1. In the abdomen and thorax of some groups of Crustacea (Stomatopoda, Decapoda Macrura, and Anomura) ganglion cells have been found with ramifications into special muscle-fibres. It is assumed that these are organs for response to stimuli resulting from muscular activity and therefore the name ‘muscle receptor organs’ has been adopted for them. Each muscle receptor unit consists of (a) a thin muscle, (b) one ganglion cell connected with this muscle by means of numerous dendritic processes, and (c) various nerves supplying the muscle and entering into connexion with ganglion cells.

This paper describes the results of a study of these organs in the abdomen of Homarus vulgaris and Palinurus vulgaris.

2. In each of the six abdominal segments of these animals there are two muscle receptor units on each side lying close to one another at the level of the superficial dorsal muscles. Their muscle components are quite distinct from the neighbouring muscles and preserve their individuality throughout their whole course and at their attachments. Moreover, the two muscles of the same side exhibit differences in their length, their attachments, and even their histological structure. Each muscle in about the middle of its length has a region made up of connective tissue fibres which may be regarded as an intercalated tendon.

3. Situated near to and in connexion with each of these muscle units is one large nerve-cell; there are, therefore, four such cells in each segment and a total of twenty-four in the abdomen. The cells are multipolar in shape with a variable number of short dendritic processes abundantly ramifying in the intercalated tendinous region of the muscle. The long processes, the axons, join the dorsal branch of the nerve supplying the extensor muscles and run in it towards the ganglionic cord.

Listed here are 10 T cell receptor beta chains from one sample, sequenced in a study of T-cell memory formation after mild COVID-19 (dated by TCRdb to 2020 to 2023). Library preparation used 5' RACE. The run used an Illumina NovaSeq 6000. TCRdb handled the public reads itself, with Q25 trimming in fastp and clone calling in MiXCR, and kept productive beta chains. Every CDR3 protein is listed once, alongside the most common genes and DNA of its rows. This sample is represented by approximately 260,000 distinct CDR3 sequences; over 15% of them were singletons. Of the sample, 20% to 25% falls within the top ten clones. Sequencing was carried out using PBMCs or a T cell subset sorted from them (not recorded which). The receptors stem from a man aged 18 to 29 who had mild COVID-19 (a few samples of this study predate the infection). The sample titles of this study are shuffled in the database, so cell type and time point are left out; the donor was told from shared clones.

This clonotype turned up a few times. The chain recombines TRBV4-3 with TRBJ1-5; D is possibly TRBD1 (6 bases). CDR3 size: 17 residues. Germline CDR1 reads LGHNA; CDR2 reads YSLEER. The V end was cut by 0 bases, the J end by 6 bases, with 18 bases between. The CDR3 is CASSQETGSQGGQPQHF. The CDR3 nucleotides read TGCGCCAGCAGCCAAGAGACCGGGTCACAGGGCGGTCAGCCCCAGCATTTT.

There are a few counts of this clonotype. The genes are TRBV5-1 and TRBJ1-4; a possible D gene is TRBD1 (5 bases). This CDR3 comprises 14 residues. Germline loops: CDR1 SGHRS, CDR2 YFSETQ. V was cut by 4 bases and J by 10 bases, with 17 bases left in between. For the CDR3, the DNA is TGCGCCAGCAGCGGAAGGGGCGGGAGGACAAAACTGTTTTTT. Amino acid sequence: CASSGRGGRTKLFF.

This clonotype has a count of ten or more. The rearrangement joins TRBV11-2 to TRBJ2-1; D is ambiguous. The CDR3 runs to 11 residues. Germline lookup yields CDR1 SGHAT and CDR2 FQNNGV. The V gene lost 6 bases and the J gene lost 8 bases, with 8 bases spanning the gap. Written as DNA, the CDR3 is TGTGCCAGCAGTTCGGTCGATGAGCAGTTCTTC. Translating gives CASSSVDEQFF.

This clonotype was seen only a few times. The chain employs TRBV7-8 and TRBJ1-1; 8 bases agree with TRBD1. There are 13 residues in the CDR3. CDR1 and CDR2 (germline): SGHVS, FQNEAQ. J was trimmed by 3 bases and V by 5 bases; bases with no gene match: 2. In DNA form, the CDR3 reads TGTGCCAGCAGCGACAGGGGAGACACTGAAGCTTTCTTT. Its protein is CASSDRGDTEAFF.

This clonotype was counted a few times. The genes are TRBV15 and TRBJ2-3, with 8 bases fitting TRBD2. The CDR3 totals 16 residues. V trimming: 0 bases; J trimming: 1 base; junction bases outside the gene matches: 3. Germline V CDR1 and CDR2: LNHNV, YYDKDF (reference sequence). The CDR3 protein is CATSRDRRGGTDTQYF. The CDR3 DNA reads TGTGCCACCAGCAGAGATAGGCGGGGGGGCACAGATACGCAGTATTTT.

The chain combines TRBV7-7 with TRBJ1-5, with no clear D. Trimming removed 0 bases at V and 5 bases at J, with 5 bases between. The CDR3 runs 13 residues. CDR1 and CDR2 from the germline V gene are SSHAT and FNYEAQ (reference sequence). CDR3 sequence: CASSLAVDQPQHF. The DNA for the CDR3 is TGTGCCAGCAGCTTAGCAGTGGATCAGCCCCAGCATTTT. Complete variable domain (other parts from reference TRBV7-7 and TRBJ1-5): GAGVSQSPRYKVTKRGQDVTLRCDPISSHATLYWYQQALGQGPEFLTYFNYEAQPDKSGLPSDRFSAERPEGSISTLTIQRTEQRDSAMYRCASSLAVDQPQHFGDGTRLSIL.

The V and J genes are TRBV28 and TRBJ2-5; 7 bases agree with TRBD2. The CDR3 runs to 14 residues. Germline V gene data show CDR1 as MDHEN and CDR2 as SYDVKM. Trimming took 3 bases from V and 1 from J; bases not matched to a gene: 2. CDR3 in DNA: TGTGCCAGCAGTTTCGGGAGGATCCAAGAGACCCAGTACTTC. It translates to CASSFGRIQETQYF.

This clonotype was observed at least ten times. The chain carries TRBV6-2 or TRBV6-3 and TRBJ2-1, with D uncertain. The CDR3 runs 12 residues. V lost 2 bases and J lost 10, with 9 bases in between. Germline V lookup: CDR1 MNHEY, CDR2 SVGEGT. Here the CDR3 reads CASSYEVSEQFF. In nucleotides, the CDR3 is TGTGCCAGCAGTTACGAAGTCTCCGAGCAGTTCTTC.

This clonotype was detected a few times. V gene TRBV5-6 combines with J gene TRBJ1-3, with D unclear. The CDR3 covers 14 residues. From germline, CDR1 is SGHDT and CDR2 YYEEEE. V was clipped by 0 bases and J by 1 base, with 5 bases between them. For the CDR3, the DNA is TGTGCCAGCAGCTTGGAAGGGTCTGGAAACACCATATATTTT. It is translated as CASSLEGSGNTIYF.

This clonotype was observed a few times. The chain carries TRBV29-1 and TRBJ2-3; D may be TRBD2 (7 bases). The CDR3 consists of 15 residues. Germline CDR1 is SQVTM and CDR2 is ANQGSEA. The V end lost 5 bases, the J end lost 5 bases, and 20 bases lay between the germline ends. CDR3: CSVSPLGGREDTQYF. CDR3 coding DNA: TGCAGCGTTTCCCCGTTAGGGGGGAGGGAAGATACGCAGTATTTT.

4. In preparations made from embryonic lobsters it has been possible to establish that these axons bifurcate after entering the ganglionic cord, and the resulting branches run in opposite directions. Associating with similar fibres from other segments they form a tract situated in the nerve-cord near to its median line and running through all the ganglia of the abdominal and thoracic segments.

5. It has been found that in addition to the ganglion cells, at least three kinds of nerves take part in the innervation of the muscle receptors. They have been described under the names of: (a) motor nerves, (b) thick accessory nerve, and (c) thin accessory nerve.

6. Special means for protecting the muscle receptor organs are present. The nerve-cells are encapsuled and encircled by several layers of thin membranous tissue. The muscles are surrounded by connective tissue fibres and a special arrangement of these fibres supports the muscles in position.

7. As regards the function of these organs, the hypothesis is put forward that they might come into action during vigorous movements of the abdomen in the escape reaction of the animal. If this be so, they may perhaps convey inhibitory impulsesto the elements causing the rapid contractions of the flexor muscles. As these contractions are governed by the giant fibre system it might be expected that the neurons of the receptor organs enter into relation with some elements of that system.

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